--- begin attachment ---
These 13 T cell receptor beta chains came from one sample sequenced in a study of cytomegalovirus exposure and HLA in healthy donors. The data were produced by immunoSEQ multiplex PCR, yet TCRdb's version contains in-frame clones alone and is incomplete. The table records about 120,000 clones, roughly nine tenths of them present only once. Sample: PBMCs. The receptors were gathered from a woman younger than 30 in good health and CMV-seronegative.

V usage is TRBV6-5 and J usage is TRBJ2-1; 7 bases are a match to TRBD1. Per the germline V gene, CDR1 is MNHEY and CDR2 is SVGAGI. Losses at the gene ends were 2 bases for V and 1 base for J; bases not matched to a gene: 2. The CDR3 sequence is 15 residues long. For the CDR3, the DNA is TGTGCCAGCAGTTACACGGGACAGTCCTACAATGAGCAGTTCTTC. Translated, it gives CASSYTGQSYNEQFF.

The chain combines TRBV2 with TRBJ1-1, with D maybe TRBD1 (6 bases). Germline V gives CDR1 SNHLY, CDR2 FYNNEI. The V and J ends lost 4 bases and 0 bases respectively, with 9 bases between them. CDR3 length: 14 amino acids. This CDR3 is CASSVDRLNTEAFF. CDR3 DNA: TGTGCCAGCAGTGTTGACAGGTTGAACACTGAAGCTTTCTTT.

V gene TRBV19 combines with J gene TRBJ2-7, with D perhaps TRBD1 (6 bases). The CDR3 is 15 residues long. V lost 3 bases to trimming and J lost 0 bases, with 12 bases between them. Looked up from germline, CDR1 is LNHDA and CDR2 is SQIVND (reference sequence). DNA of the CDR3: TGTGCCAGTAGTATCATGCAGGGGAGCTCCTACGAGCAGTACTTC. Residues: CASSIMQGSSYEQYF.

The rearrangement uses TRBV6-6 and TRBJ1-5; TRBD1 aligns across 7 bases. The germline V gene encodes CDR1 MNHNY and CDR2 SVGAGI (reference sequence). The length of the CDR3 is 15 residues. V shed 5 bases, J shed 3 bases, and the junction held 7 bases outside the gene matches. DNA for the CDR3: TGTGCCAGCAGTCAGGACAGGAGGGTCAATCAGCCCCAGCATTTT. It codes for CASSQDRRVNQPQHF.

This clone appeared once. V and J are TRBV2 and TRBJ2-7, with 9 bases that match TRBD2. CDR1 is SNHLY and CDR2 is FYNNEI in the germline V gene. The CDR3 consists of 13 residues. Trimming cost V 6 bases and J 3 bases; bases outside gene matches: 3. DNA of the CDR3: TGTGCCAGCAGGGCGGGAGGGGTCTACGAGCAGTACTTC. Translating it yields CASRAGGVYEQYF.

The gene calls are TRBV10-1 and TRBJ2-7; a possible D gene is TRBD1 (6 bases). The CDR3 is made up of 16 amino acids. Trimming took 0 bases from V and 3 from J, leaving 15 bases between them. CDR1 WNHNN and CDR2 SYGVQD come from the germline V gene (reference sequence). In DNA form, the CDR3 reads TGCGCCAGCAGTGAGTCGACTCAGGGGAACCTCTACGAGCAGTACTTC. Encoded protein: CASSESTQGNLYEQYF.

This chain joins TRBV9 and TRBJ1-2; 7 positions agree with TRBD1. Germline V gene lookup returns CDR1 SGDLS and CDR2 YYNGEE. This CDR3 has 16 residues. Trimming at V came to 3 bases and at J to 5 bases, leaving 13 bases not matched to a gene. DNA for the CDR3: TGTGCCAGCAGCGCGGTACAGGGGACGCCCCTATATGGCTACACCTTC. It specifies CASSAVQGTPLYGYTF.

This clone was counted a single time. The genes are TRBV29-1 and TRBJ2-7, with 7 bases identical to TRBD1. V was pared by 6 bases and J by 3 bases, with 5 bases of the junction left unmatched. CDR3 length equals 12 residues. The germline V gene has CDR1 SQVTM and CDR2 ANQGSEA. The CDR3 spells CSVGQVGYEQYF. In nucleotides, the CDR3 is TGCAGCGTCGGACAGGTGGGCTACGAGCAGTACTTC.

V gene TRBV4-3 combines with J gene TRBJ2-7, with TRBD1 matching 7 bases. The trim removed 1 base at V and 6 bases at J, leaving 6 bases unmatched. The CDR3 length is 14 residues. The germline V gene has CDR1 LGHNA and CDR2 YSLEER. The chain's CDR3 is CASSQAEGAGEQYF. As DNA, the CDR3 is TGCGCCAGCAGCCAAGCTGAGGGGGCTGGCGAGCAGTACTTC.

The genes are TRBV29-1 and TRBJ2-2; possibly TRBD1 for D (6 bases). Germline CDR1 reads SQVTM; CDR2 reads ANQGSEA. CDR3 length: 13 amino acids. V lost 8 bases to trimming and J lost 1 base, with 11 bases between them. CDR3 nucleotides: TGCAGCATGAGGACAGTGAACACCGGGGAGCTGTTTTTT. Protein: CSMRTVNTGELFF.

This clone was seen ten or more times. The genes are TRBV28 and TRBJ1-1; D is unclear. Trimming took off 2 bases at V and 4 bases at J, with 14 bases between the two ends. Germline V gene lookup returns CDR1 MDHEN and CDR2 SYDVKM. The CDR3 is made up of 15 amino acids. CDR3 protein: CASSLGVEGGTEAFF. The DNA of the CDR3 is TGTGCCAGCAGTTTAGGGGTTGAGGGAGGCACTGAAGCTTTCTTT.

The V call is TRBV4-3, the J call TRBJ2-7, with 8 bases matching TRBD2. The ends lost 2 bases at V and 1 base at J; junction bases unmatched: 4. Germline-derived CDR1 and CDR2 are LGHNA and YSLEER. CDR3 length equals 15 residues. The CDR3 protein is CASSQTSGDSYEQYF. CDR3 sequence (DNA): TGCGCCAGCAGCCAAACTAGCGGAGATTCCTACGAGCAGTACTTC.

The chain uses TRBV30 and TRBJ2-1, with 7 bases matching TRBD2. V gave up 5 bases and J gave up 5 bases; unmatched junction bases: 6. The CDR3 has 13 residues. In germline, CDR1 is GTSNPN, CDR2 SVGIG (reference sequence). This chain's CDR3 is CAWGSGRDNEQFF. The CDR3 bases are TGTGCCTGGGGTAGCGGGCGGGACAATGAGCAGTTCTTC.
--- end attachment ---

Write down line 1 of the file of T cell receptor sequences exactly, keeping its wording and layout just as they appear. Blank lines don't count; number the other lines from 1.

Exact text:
These 13 T cell receptor beta chains came from one sample sequenced in a study of cytomegalovirus exposure and HLA in healthy donors. The data were produced by immunoSEQ multiplex PCR, yet TCRdb's version contains in-frame clones alone and is incomplete. The table records about 120,000 clones, roughly nine tenths of them present only once. Sample: PBMCs. The receptors were gathered from a woman younger than 30 in good health and CMV-seronegative.